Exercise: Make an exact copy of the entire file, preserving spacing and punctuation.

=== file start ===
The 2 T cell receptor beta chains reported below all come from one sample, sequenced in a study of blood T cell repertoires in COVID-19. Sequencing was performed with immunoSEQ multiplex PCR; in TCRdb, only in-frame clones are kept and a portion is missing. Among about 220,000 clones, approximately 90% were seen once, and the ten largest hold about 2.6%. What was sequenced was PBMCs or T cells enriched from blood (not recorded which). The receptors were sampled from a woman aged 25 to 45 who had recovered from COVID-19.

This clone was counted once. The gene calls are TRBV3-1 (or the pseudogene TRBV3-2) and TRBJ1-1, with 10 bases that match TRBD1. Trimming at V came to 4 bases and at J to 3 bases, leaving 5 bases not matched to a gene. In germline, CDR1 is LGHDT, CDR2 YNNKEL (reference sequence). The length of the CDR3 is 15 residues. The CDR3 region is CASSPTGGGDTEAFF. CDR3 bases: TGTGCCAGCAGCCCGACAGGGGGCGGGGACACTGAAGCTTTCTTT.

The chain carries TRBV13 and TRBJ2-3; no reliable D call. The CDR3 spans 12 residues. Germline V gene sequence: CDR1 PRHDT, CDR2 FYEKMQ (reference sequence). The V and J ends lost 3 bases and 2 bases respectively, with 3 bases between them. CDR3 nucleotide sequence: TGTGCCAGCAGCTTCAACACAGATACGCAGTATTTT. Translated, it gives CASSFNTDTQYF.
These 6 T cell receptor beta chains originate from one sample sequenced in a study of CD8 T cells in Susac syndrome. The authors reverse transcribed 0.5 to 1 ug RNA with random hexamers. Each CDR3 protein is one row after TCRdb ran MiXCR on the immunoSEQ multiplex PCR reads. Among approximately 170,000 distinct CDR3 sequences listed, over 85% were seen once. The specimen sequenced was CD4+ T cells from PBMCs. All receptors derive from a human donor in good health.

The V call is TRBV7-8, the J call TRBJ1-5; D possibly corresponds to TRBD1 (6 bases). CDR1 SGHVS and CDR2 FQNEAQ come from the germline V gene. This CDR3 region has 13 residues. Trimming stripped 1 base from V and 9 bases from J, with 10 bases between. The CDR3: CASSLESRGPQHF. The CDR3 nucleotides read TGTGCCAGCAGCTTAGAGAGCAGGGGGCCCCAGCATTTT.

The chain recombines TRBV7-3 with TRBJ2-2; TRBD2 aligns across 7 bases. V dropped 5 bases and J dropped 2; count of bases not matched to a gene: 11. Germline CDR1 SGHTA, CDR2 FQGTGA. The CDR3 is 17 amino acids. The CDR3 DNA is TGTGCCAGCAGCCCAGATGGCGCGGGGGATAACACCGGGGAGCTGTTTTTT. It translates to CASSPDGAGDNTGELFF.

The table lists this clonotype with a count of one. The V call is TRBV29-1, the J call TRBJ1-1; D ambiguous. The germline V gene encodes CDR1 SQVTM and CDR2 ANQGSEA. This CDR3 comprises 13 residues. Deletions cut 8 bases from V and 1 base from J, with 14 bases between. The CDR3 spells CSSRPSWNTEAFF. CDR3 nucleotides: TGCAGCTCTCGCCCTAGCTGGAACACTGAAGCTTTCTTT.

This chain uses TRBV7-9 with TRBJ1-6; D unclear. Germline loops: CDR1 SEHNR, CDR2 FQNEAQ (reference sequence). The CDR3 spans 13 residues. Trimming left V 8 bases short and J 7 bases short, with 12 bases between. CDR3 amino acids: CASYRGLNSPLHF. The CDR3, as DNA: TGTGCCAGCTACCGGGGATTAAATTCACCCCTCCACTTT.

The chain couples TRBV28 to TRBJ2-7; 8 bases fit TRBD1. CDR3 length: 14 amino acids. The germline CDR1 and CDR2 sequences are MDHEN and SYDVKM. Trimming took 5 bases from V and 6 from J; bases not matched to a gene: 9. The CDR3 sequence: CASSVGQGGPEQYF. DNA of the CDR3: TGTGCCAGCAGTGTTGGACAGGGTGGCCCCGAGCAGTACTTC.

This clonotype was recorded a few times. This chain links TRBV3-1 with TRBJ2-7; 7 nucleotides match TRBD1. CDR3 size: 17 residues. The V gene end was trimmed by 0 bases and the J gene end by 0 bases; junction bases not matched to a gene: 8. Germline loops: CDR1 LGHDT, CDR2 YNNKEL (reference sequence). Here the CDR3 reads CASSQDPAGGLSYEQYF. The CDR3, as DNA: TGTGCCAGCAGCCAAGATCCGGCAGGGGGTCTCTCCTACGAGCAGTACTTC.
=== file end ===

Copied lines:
The 2 T cell receptor beta chains reported below all come from one sample, sequenced in a study of blood T cell repertoires in COVID-19. Sequencing was performed with immunoSEQ multiplex PCR; in TCRdb, only in-frame clones are kept and a portion is missing. Among about 220,000 clones, approximately 90% were seen once, and the ten largest hold about 2.6%. What was sequenced was PBMCs or T cells enriched from blood (not recorded which). The receptors were sampled from a woman aged 25 to 45 who had recovered from COVID-19.

This clone was counted once. The gene calls are TRBV3-1 (or the pseudogene TRBV3-2) and TRBJ1-1, with 10 bases that match TRBD1. Trimming at V came to 4 bases and at J to 3 bases, leaving 5 bases not matched to a gene. In germline, CDR1 is LGHDT, CDR2 YNNKEL (reference sequence). The length of the CDR3 is 15 residues. The CDR3 region is CASSPTGGGDTEAFF. CDR3 bases: TGTGCCAGCAGCCCGACAGGGGGCGGGGACACTGAAGCTTTCTTT.

The chain carries TRBV13 and TRBJ2-3; no reliable D call. The CDR3 spans 12 residues. Germline V gene sequence: CDR1 PRHDT, CDR2 FYEKMQ (reference sequence). The V and J ends lost 3 bases and 2 bases respectively, with 3 bases between them. CDR3 nucleotide sequence: TGTGCCAGCAGCTTCAACACAGATACGCAGTATTTT. Translated, it gives CASSFNTDTQYF.
These 6 T cell receptor beta chains originate from one sample sequenced in a study of CD8 T cells in Susac syndrome. The authors reverse transcribed 0.5 to 1 ug RNA with random hexamers. Each CDR3 protein is one row after TCRdb ran MiXCR on the immunoSEQ multiplex PCR reads. Among approximately 170,000 distinct CDR3 sequences listed, over 85% were seen once. The specimen sequenced was CD4+ T cells from PBMCs. All receptors derive from a human donor in good health.

The V call is TRBV7-8, the J call TRBJ1-5; D possibly corresponds to TRBD1 (6 bases). CDR1 SGHVS and CDR2 FQNEAQ come from the germline V gene. This CDR3 region has 13 residues. Trimming stripped 1 base from V and 9 bases from J, with 10 bases between. The CDR3: CASSLESRGPQHF. The CDR3 nucleotides read TGTGCCAGCAGCTTAGAGAGCAGGGGGCCCCAGCATTTT.

The chain recombines TRBV7-3 with TRBJ2-2; TRBD2 aligns across 7 bases. V dropped 5 bases and J dropped 2; count of bases not matched to a gene: 11. Germline CDR1 SGHTA, CDR2 FQGTGA. The CDR3 is 17 amino acids. The CDR3 DNA is TGTGCCAGCAGCCCAGATGGCGCGGGGGATAACACCGGGGAGCTGTTTTTT. It translates to CASSPDGAGDNTGELFF.

The table lists this clonotype with a count of one. The V call is TRBV29-1, the J call TRBJ1-1; D ambiguous. The germline V gene encodes CDR1 SQVTM and CDR2 ANQGSEA. This CDR3 comprises 13 residues. Deletions cut 8 bases from V and 1 base from J, with 14 bases between. The CDR3 spells CSSRPSWNTEAFF. CDR3 nucleotides: TGCAGCTCTCGCCCTAGCTGGAACACTGAAGCTTTCTTT.

This chain uses TRBV7-9 with TRBJ1-6; D unclear. Germline loops: CDR1 SEHNR, CDR2 FQNEAQ (reference sequence). The CDR3 spans 13 residues. Trimming left V 8 bases short and J 7 bases short, with 12 bases between. CDR3 amino acids: CASYRGLNSPLHF. The CDR3, as DNA: TGTGCCAGCTACCGGGGATTAAATTCACCCCTCCACTTT.

The chain couples TRBV28 to TRBJ2-7; 8 bases fit TRBD1. CDR3 length: 14 amino acids. The germline CDR1 and CDR2 sequences are MDHEN and SYDVKM. Trimming took 5 bases from V and 6 from J; bases not matched to a gene: 9. The CDR3 sequence: CASSVGQGGPEQYF. DNA of the CDR3: TGTGCCAGCAGTGTTGGACAGGGTGGCCCCGAGCAGTACTTC.

This clonotype was recorded a few times. This chain links TRBV3-1 with TRBJ2-7; 7 nucleotides match TRBD1. CDR3 size: 17 residues. The V gene end was trimmed by 0 bases and the J gene end by 0 bases; junction bases not matched to a gene: 8. Germline loops: CDR1 LGHDT, CDR2 YNNKEL (reference sequence). Here the CDR3 reads CASSQDPAGGLSYEQYF. The CDR3, as DNA: TGTGCCAGCAGCCAAGATCCGGCAGGGGGTCTCTCCTACGAGCAGTACTTC.